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FAQ

THEY CAN'T VOID YOUR WARRANTEE!!!

A lot of times you'll hear from various big name OEM printer manufacturers and their service providers that unless you strictly buy OEM (Original Equipment Manufacturer) printer cartridges at extremely high premium prices that they'll void your warrantee.

DON'T BE FOOLED!!!
 

That is unethical, immoral and illegal.  It's like a car dealer telling you that you can only have your car repaired at the dealership. And you know how expensive a dealership repair can be. It's the same thing.  

It's your printer and you can make your own decisions as to where you spend your money.

Just to give you an example...

The Magnuson-Moss Warranty Improvement Act MAGNUSON-MOSS Warranty Improvement Act United States Code Annotated Title 15 Commerce and Trade

Chapter 50 Consumer Product Warranties 15 Section 2302

(c) No warrantor of a consumer product may condition his written or implied warranty of such product on the consumer's using, in connection with such product, any article or service (other than article or service provided without charge under the terms of the warranty) which is identified by brand, trade or corporate name; except that the prohibition of this subsection may be waived by the commission if:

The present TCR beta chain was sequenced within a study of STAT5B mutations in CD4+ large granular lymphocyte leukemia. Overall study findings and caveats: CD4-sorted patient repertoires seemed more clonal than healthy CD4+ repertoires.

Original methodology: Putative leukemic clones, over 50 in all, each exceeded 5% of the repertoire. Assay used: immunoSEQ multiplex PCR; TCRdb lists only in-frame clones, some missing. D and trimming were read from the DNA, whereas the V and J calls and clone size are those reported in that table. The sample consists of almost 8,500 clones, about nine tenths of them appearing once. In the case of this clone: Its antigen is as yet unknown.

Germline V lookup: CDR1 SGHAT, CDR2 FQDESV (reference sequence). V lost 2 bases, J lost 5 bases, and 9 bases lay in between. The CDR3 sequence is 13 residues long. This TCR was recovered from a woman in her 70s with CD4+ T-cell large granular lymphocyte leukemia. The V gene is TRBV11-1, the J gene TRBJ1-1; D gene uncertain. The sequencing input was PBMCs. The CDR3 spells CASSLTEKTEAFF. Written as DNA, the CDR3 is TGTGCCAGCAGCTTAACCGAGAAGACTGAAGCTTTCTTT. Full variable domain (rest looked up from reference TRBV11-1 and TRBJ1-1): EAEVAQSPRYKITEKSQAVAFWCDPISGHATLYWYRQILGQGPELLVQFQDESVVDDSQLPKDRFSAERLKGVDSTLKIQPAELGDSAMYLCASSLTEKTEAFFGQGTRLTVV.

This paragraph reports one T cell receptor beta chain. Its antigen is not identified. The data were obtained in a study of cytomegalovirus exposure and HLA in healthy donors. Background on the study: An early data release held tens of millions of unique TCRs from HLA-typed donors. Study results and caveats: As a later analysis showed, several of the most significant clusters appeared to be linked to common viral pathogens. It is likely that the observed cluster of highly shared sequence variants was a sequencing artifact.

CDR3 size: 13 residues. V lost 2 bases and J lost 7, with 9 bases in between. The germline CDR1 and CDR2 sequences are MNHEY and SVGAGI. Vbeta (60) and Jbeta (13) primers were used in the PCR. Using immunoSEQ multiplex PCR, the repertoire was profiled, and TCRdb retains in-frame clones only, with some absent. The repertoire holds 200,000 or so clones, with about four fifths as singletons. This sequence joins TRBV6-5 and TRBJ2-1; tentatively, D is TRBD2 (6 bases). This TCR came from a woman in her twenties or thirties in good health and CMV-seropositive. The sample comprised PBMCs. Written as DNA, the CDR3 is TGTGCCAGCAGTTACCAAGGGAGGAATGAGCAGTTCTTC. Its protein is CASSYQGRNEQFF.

1. The warrantor satisfies the Commission that the warranted product will function properly only if the article or service so identified is used in connection with the warranted product, and

2. The Commission finds that such a waiver is in the public interest.

The printer manufacturer can't void your warranty because you use a cartridge made by someone other than the printer manufacturer. This also includes the use of compatible and remanufactured cartridges.

IBM vs. The United States

Also...

The Sherman-Clayton Antitrust Act:
The Supreme Court (IBM vs. The United States) held that IBM could not threaten customers with termination of their data processing equipment leases just because they did not use supplies manufactured by IBM. Such practice constituted a "tying agreement" and was found to be in violation of the Sherman and Clayton Antitrust Law.


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